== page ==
Plant Molecular Biology

, Volume 83, Issue 1–2, pp 5–19 | Cite as

Can the world afford to ignore biotechnology solutions that address food insecurity?

  • Judit Berman
  • Changfu Zhu
  • Eduard Pérez-Massot
  • Gemma Arjó
  • Uxue Zorrilla-López
  • Gemma Masip
  • Raviraj Banakar
  • Georgina Sanahuja
  • Gemma Farré
  • Bruna Miralpeix
  • Chao Bai
  • Evangelia Vamvaka
  • Maite Sabalza
  • Richard M. Twyman
  • Ludovic Bassié
  • Teresa Capell
  • Paul ChristouEmail author


Genetically engineered (GE) crops can be used as part of a combined strategy to address food insecurity, which is defined as a lack of sustainable access to safe and nutritious food. In this article, we discuss the causes and consequences of food insecurity in the developing world, and the indirect economic impact on industrialized countries. We dissect the healthcare costs and lost productivity caused by food insecurity, and evaluate the relative merits of different intervention programs including supplementation, fortification and the deployment of GE crops with higher yields and enhanced nutritional properties. We provide clear evidence for the numerous potential benefits of GE crops, particularly for small-scale and subsistence farmers. GE crops with enhanced yields and nutritional properties constitute a vital component of any comprehensive strategy to tackle poverty, hunger and malnutrition in developing countries and thus reduce the global negative economic effects of food insecurity.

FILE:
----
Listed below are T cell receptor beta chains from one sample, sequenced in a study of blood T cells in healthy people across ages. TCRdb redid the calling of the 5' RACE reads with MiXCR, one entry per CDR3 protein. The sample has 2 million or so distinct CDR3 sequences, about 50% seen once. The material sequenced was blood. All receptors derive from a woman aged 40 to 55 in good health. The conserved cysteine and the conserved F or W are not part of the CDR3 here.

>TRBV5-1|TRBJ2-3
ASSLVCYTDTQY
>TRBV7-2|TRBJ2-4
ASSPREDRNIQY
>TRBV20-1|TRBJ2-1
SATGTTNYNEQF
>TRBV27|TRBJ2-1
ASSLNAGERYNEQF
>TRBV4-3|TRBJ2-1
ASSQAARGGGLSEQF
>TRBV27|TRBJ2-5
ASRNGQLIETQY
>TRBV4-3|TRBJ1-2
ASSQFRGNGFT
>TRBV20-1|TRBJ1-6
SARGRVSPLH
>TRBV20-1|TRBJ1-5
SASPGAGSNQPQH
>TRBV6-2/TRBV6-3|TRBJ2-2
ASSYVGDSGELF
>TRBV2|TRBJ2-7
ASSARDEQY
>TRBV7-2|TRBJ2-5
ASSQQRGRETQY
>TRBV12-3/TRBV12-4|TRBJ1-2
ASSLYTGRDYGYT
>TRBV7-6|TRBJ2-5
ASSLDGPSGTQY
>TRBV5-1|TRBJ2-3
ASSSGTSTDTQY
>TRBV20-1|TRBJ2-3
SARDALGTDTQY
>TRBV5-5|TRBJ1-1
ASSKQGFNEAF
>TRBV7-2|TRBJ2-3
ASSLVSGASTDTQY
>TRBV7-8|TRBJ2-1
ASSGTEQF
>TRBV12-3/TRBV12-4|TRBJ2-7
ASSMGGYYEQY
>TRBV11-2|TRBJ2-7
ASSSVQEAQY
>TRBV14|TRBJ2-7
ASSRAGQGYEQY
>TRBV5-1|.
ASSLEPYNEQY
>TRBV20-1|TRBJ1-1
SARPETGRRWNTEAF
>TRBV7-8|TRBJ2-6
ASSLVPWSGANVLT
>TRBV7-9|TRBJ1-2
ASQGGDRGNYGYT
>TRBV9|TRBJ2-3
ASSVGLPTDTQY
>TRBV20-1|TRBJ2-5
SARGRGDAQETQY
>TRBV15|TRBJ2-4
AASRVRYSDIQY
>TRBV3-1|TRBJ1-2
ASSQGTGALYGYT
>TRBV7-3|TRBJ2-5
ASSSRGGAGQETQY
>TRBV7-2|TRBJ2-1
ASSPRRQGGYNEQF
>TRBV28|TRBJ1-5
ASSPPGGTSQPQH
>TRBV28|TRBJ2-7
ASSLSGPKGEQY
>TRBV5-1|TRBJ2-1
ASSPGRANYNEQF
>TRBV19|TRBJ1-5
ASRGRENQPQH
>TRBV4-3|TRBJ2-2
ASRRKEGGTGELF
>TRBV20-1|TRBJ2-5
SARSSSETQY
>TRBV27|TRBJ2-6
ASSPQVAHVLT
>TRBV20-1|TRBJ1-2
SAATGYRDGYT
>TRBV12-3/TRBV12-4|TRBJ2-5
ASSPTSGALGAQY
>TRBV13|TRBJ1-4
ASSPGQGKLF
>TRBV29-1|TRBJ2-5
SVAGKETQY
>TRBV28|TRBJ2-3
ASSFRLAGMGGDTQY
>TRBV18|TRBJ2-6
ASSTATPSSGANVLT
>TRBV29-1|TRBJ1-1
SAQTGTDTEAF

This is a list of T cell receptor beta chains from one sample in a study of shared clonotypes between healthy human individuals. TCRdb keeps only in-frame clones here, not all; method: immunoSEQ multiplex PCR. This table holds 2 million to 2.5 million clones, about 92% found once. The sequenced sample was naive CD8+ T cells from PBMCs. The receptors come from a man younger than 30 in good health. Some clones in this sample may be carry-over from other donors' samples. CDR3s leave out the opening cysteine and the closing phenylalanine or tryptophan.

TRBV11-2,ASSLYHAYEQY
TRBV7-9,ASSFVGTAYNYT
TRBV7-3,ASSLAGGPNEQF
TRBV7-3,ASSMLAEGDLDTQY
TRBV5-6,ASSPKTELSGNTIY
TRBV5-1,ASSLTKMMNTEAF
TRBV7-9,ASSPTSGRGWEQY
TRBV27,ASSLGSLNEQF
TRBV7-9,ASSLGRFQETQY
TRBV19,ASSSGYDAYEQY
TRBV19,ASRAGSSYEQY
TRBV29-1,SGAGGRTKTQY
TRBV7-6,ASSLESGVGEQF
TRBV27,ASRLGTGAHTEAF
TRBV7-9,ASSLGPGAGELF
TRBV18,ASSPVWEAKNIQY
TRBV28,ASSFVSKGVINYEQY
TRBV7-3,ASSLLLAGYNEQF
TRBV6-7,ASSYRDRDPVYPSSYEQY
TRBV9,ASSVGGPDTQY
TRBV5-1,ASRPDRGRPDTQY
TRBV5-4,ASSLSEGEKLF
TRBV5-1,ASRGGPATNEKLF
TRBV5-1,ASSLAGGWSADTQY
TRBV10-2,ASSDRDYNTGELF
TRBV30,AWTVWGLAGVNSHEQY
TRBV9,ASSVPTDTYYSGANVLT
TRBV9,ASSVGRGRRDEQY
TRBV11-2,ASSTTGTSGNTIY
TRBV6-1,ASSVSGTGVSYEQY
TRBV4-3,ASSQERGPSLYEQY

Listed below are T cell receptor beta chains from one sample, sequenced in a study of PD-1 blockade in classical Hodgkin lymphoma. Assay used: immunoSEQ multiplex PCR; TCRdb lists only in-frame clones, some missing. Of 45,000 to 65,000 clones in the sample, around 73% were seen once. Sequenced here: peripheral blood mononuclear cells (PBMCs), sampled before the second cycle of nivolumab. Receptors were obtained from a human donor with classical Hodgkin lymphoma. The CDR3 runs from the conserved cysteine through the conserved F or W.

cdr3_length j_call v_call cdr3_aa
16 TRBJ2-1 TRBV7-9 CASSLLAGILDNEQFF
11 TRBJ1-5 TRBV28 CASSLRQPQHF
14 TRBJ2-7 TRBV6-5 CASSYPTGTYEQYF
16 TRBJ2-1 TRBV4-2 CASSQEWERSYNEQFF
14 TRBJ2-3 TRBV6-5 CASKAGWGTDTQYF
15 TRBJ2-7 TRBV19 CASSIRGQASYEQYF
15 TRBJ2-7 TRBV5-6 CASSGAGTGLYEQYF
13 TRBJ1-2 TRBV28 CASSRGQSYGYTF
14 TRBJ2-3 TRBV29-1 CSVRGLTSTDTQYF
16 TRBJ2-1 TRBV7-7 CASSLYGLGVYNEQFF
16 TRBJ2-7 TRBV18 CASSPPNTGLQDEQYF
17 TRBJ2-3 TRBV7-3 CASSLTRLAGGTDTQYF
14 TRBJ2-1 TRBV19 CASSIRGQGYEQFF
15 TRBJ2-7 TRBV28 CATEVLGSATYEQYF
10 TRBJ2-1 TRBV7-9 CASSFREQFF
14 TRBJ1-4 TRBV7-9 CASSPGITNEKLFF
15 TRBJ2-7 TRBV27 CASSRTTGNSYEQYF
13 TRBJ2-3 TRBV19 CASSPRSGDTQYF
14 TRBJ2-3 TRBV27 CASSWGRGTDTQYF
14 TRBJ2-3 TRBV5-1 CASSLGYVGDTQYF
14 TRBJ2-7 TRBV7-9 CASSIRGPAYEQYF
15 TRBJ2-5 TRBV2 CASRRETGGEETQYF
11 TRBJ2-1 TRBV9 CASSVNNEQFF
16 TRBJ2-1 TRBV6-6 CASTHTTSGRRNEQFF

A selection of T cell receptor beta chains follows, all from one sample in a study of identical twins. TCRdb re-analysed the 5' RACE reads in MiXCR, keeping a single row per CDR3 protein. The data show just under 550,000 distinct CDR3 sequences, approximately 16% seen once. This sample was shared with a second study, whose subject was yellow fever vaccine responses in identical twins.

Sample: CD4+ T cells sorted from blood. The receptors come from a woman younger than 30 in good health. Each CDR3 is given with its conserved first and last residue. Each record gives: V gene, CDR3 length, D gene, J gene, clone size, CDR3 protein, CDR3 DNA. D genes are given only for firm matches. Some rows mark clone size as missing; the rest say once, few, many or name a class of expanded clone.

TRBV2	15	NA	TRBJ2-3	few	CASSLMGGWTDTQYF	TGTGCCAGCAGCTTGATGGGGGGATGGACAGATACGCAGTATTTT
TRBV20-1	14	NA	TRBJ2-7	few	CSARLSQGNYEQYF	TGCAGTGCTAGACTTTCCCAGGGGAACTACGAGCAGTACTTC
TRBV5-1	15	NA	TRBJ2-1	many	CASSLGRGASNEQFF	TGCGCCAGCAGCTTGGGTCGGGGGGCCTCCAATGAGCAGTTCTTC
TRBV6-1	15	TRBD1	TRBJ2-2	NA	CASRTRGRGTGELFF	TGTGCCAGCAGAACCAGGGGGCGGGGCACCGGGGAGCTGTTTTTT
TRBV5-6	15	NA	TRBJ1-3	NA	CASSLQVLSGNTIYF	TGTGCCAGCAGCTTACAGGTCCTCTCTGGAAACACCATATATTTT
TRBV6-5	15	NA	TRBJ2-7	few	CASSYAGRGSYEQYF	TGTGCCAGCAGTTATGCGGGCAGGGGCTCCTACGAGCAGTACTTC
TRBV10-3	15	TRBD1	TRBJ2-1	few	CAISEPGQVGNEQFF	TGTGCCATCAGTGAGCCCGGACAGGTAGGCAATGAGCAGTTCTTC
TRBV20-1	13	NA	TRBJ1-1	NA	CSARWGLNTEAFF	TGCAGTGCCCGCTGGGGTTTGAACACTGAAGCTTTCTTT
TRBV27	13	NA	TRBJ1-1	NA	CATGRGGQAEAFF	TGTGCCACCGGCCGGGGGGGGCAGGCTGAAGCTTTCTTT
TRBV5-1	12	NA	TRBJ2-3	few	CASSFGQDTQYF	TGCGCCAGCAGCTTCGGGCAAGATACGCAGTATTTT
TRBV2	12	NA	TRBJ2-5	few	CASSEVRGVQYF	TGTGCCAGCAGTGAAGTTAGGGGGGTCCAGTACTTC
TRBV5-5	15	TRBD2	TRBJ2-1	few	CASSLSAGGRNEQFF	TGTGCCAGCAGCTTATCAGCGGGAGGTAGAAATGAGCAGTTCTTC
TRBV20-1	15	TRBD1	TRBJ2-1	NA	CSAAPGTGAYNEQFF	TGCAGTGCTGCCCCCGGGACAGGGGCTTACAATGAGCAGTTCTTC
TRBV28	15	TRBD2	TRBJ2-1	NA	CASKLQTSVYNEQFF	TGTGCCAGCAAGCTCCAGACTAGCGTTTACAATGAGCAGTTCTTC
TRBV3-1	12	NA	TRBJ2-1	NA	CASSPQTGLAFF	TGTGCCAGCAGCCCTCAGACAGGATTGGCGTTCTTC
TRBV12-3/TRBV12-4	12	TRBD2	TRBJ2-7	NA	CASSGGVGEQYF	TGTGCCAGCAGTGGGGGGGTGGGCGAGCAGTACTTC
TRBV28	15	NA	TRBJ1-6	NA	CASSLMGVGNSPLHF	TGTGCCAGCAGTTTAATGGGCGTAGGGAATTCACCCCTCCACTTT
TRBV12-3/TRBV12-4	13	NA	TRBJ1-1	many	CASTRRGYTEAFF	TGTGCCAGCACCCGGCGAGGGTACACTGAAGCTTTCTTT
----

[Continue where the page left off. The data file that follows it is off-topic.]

Genetically engineered crops Food insecurity Nutritionally enriched crops Economic impact 



Research at the Universitat de Lleida is supported by MICINN, Spain (BFU2007-61413; BIO2011-23324; BIO02011-22525; PIM2010PKB-00746); European Union Framework 7 Program-SmartCell Integrated Project 222716; European Union Framework 7 European Research Council IDEAS Advanced Grant (to PC) Program-BIOFORCE; COST Action FA0804: Molecular farming: plants as a production platform for high value proteins; COST Action FA1006: Plant Engine: Plant metabolic engineering for high value products; Centre CONSOLIDER on Agrigenomics funded by MICINN, Spain and RecerCaixa.


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Copyright information

© Springer Science+Business Media Dordrecht 2013

Authors and Affiliations

  • Judit Berman
    • 1
  • Changfu Zhu
    • 1
  • Eduard Pérez-Massot
    • 1
  • Gemma Arjó
    • 2
  • Uxue Zorrilla-López
    • 1
  • Gemma Masip
    • 1
  • Raviraj Banakar
    • 1
  • Georgina Sanahuja
    • 1
  • Gemma Farré
    • 1
  • Bruna Miralpeix
    • 1
  • Chao Bai
    • 1
  • Evangelia Vamvaka
    • 1
  • Maite Sabalza
    • 1
  • Richard M. Twyman
    • 3
  • Ludovic Bassié
    • 1
  • Teresa Capell
    • 1
  • Paul Christou
    • 1
    • 4
    Email author
  1. 1.Department of Plant Production and Forestry Science, ETSEAUniversity of Lleida-Agrotecnio CenterLleidaSpain
  2. 2.Department of Medicine, Institut de Recerca Biomèdica de Lleida (IRBLleida)University of LleidaLleidaSpain
  3. 3.Department of Biological SciencesUniversity of WarwickCoventryUK
  4. 4.Institució Catalana de Recerca i Estudis AvançatsBarcelonaSpain

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